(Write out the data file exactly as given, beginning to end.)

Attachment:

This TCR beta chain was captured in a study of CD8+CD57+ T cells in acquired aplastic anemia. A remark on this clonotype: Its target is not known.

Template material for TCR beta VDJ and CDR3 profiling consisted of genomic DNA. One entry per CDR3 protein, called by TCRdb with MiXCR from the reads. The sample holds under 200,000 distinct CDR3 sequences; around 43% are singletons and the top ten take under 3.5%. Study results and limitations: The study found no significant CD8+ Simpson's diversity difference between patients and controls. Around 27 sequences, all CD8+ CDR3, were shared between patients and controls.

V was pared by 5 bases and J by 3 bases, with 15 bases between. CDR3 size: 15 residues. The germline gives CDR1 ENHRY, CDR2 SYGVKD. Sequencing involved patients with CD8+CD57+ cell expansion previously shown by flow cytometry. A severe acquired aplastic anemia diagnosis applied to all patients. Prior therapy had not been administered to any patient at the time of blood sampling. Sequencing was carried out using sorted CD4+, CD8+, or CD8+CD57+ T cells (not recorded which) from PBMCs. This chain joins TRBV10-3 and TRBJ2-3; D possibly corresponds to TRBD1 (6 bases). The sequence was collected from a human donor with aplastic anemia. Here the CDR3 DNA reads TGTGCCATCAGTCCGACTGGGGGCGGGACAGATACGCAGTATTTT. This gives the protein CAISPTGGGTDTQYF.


This TCR beta chain was captured in a study of CD8+CD57+ T cells in acquired aplastic anemia. A remark on this clonotype: Its target is not known.

Template material for TCR beta VDJ and CDR3 profiling consisted of genomic DNA. One entry per CDR3 protein, called by TCRdb with MiXCR from the reads. The sample holds under 200,000 distinct CDR3 sequences; around 43% are singletons and the top ten take under 3.5%. Study results and limitations: The study found no significant CD8+ Simpson's diversity difference between patients and controls. Around 27 sequences, all CD8+ CDR3, were shared between patients and controls.

V was pared by 5 bases and J by 3 bases, with 15 bases between. CDR3 size: 15 residues. The germline gives CDR1 ENHRY, CDR2 SYGVKD. Sequencing involved patients with CD8+CD57+ cell expansion previously shown by flow cytometry. A severe acquired aplastic anemia diagnosis applied to all patients. Prior therapy had not been administered to any patient at the time of blood sampling. Sequencing was carried out using sorted CD4+, CD8+, or CD8+CD57+ T cells (not recorded which) from PBMCs. This chain joins TRBV10-3 and TRBJ2-3; D possibly corresponds to TRBD1 (6 bases). The sequence was collected from a human donor with aplastic anemia. Here the CDR3 DNA reads TGTGCCATCAGTCCGACTGGGGGCGGGACAGATACGCAGTATTTT. This gives the protein CAISPTGGGTDTQYF.